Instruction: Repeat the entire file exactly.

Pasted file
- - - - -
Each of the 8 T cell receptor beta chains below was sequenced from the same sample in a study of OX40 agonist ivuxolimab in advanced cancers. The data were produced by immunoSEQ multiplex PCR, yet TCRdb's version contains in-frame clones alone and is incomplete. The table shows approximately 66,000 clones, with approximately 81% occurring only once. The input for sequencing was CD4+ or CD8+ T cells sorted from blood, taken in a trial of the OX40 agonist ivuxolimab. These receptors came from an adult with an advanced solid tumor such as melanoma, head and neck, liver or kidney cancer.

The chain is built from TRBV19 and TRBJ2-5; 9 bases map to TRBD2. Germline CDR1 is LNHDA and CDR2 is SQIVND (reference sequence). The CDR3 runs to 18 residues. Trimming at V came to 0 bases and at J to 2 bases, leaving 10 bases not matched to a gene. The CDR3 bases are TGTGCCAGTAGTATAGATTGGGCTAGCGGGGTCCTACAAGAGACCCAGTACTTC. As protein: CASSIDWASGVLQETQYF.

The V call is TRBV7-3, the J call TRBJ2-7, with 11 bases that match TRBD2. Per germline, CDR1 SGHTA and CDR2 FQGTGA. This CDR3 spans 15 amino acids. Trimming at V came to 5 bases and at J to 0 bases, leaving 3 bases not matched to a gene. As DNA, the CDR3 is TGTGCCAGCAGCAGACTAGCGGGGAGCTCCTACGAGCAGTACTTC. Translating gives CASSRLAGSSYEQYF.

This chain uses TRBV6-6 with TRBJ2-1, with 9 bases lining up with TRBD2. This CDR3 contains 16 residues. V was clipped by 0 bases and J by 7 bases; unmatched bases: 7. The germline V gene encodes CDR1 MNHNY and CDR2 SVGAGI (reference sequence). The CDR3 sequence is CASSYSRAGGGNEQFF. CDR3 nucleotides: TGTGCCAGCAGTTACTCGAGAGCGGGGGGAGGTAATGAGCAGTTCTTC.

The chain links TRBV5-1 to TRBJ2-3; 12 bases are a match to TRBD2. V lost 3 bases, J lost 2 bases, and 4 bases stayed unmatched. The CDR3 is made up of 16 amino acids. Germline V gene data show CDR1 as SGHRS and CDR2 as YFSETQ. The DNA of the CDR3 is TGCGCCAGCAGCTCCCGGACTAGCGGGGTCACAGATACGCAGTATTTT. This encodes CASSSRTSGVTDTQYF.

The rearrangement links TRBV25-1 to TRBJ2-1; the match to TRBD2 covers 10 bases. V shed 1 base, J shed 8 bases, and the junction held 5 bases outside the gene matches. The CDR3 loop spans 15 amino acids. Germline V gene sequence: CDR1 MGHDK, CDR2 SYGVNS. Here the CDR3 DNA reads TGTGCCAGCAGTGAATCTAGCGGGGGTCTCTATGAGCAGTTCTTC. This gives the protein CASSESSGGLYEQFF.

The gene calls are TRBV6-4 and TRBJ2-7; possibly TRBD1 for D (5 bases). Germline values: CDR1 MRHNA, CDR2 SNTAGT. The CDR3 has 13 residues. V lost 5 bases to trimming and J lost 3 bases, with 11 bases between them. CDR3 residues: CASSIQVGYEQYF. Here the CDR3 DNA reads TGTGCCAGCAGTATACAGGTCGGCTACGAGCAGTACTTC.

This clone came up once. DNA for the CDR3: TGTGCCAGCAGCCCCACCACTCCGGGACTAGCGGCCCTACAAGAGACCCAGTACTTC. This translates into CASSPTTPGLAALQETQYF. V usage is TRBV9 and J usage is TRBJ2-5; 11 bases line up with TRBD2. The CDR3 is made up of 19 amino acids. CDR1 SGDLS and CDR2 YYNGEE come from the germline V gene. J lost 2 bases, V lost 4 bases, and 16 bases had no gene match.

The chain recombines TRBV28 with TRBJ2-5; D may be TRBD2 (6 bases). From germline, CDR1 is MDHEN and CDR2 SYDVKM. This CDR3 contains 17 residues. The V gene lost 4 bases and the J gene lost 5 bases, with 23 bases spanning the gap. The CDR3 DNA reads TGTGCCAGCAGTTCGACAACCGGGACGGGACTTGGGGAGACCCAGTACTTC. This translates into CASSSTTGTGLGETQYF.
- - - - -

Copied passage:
Each of the 8 T cell receptor beta chains below was sequenced from the same sample in a study of OX40 agonist ivuxolimab in advanced cancers. The data were produced by immunoSEQ multiplex PCR, yet TCRdb's version contains in-frame clones alone and is incomplete. The table shows approximately 66,000 clones, with approximately 81% occurring only once. The input for sequencing was CD4+ or CD8+ T cells sorted from blood, taken in a trial of the OX40 agonist ivuxolimab. These receptors came from an adult with an advanced solid tumor such as melanoma, head and neck, liver or kidney cancer.

The chain is built from TRBV19 and TRBJ2-5; 9 bases map to TRBD2. Germline CDR1 is LNHDA and CDR2 is SQIVND (reference sequence). The CDR3 runs to 18 residues. Trimming at V came to 0 bases and at J to 2 bases, leaving 10 bases not matched to a gene. The CDR3 bases are TGTGCCAGTAGTATAGATTGGGCTAGCGGGGTCCTACAAGAGACCCAGTACTTC. As protein: CASSIDWASGVLQETQYF.

The V call is TRBV7-3, the J call TRBJ2-7, with 11 bases that match TRBD2. Per germline, CDR1 SGHTA and CDR2 FQGTGA. This CDR3 spans 15 amino acids. Trimming at V came to 5 bases and at J to 0 bases, leaving 3 bases not matched to a gene. As DNA, the CDR3 is TGTGCCAGCAGCAGACTAGCGGGGAGCTCCTACGAGCAGTACTTC. Translating gives CASSRLAGSSYEQYF.

This chain uses TRBV6-6 with TRBJ2-1, with 9 bases lining up with TRBD2. This CDR3 contains 16 residues. V was clipped by 0 bases and J by 7 bases; unmatched bases: 7. The germline V gene encodes CDR1 MNHNY and CDR2 SVGAGI (reference sequence). The CDR3 sequence is CASSYSRAGGGNEQFF. CDR3 nucleotides: TGTGCCAGCAGTTACTCGAGAGCGGGGGGAGGTAATGAGCAGTTCTTC.

The chain links TRBV5-1 to TRBJ2-3; 12 bases are a match to TRBD2. V lost 3 bases, J lost 2 bases, and 4 bases stayed unmatched. The CDR3 is made up of 16 amino acids. Germline V gene data show CDR1 as SGHRS and CDR2 as YFSETQ. The DNA of the CDR3 is TGCGCCAGCAGCTCCCGGACTAGCGGGGTCACAGATACGCAGTATTTT. This encodes CASSSRTSGVTDTQYF.

The rearrangement links TRBV25-1 to TRBJ2-1; the match to TRBD2 covers 10 bases. V shed 1 base, J shed 8 bases, and the junction held 5 bases outside the gene matches. The CDR3 loop spans 15 amino acids. Germline V gene sequence: CDR1 MGHDK, CDR2 SYGVNS. Here the CDR3 DNA reads TGTGCCAGCAGTGAATCTAGCGGGGGTCTCTATGAGCAGTTCTTC. This gives the protein CASSESSGGLYEQFF.

The gene calls are TRBV6-4 and TRBJ2-7; possibly TRBD1 for D (5 bases). Germline values: CDR1 MRHNA, CDR2 SNTAGT. The CDR3 has 13 residues. V lost 5 bases to trimming and J lost 3 bases, with 11 bases between them. CDR3 residues: CASSIQVGYEQYF. Here the CDR3 DNA reads TGTGCCAGCAGTATACAGGTCGGCTACGAGCAGTACTTC.

This clone came up once. DNA for the CDR3: TGTGCCAGCAGCCCCACCACTCCGGGACTAGCGGCCCTACAAGAGACCCAGTACTTC. This translates into CASSPTTPGLAALQETQYF. V usage is TRBV9 and J usage is TRBJ2-5; 11 bases line up with TRBD2. The CDR3 is made up of 19 amino acids. CDR1 SGDLS and CDR2 YYNGEE come from the germline V gene. J lost 2 bases, V lost 4 bases, and 16 bases had no gene match.

The chain recombines TRBV28 with TRBJ2-5; D may be TRBD2 (6 bases). From germline, CDR1 is MDHEN and CDR2 SYDVKM. This CDR3 contains 17 residues. The V gene lost 4 bases and the J gene lost 5 bases, with 23 bases spanning the gap. The CDR3 DNA reads TGTGCCAGCAGTTCGACAACCGGGACGGGACTTGGGGAGACCCAGTACTTC. This translates into CASSSTTGTGLGETQYF.